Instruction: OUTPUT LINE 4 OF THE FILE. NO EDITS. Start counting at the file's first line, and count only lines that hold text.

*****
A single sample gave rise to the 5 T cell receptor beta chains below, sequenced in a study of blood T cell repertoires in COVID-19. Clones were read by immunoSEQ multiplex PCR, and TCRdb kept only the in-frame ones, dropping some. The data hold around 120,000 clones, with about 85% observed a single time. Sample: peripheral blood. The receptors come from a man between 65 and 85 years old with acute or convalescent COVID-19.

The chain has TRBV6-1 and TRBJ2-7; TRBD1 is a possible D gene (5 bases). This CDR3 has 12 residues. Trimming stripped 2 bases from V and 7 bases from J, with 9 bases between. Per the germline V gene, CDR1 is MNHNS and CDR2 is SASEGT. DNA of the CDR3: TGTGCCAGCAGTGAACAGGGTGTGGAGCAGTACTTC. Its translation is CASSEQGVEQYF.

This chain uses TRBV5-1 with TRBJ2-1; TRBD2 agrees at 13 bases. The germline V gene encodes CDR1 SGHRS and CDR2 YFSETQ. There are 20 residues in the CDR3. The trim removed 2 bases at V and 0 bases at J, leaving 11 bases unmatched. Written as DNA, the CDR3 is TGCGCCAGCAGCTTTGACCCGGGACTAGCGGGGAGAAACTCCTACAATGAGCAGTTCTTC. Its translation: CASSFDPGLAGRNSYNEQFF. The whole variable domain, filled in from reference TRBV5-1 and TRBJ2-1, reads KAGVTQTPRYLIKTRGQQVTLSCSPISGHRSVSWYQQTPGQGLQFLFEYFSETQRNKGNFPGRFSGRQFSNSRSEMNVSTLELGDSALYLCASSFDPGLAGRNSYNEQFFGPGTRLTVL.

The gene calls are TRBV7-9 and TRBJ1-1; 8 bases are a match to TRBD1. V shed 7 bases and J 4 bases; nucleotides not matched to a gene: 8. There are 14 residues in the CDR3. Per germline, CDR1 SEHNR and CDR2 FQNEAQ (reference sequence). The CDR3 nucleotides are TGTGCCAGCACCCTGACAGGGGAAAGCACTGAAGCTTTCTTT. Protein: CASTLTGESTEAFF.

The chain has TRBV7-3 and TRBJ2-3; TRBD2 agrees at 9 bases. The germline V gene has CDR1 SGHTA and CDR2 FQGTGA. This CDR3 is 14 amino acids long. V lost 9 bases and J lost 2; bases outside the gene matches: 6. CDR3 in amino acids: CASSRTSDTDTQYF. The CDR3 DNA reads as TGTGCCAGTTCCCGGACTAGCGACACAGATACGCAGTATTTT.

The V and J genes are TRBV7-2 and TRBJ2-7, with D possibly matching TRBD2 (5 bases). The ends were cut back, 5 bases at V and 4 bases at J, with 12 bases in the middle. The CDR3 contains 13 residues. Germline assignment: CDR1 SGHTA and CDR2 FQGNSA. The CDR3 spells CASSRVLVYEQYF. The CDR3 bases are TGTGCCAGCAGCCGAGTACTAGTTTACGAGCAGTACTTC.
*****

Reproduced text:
The gene calls are TRBV7-9 and TRBJ1-1; 8 bases are a match to TRBD1. V shed 7 bases and J 4 bases; nucleotides not matched to a gene: 8. There are 14 residues in the CDR3. Per germline, CDR1 SEHNR and CDR2 FQNEAQ (reference sequence). The CDR3 nucleotides are TGTGCCAGCACCCTGACAGGGGAAAGCACTGAAGCTTTCTTT. Protein: CASTLTGESTEAFF.